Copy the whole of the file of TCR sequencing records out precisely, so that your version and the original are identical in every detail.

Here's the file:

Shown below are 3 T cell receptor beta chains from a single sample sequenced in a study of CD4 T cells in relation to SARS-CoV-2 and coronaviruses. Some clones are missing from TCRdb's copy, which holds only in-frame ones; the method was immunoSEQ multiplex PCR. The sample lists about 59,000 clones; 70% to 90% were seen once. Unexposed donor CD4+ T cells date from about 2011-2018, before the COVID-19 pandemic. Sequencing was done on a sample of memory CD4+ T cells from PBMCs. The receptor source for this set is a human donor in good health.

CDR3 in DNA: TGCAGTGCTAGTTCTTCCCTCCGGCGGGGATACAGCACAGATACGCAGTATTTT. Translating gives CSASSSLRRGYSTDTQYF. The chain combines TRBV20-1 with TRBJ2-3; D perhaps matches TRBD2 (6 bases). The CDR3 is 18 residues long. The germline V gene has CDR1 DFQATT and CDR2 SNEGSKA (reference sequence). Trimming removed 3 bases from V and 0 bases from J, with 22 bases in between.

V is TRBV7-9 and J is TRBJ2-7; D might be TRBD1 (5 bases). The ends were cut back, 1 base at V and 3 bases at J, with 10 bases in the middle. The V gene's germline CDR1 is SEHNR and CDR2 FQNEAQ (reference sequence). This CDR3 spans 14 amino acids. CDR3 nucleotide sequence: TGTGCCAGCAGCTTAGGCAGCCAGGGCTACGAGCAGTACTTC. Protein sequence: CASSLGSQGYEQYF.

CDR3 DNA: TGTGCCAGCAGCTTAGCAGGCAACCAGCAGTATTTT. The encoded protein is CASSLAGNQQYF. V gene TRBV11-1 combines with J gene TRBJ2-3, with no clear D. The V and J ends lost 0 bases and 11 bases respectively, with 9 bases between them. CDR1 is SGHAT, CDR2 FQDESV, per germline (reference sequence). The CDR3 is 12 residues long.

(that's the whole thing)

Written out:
Shown below are 3 T cell receptor beta chains from a single sample sequenced in a study of CD4 T cells in relation to SARS-CoV-2 and coronaviruses. Some clones are missing from TCRdb's copy, which holds only in-frame ones; the method was immunoSEQ multiplex PCR. The sample lists about 59,000 clones; 70% to 90% were seen once. Unexposed donor CD4+ T cells date from about 2011-2018, before the COVID-19 pandemic. Sequencing was done on a sample of memory CD4+ T cells from PBMCs. The receptor source for this set is a human donor in good health.

CDR3 in DNA: TGCAGTGCTAGTTCTTCCCTCCGGCGGGGATACAGCACAGATACGCAGTATTTT. Translating gives CSASSSLRRGYSTDTQYF. The chain combines TRBV20-1 with TRBJ2-3; D perhaps matches TRBD2 (6 bases). The CDR3 is 18 residues long. The germline V gene has CDR1 DFQATT and CDR2 SNEGSKA (reference sequence). Trimming removed 3 bases from V and 0 bases from J, with 22 bases in between.

V is TRBV7-9 and J is TRBJ2-7; D might be TRBD1 (5 bases). The ends were cut back, 1 base at V and 3 bases at J, with 10 bases in the middle. The V gene's germline CDR1 is SEHNR and CDR2 FQNEAQ (reference sequence). This CDR3 spans 14 amino acids. CDR3 nucleotide sequence: TGTGCCAGCAGCTTAGGCAGCCAGGGCTACGAGCAGTACTTC. Protein sequence: CASSLGSQGYEQYF.

CDR3 DNA: TGTGCCAGCAGCTTAGCAGGCAACCAGCAGTATTTT. The encoded protein is CASSLAGNQQYF. V gene TRBV11-1 combines with J gene TRBJ2-3, with no clear D. The V and J ends lost 0 bases and 11 bases respectively, with 9 bases between them. CDR1 is SGHAT, CDR2 FQDESV, per germline (reference sequence). The CDR3 is 12 residues long.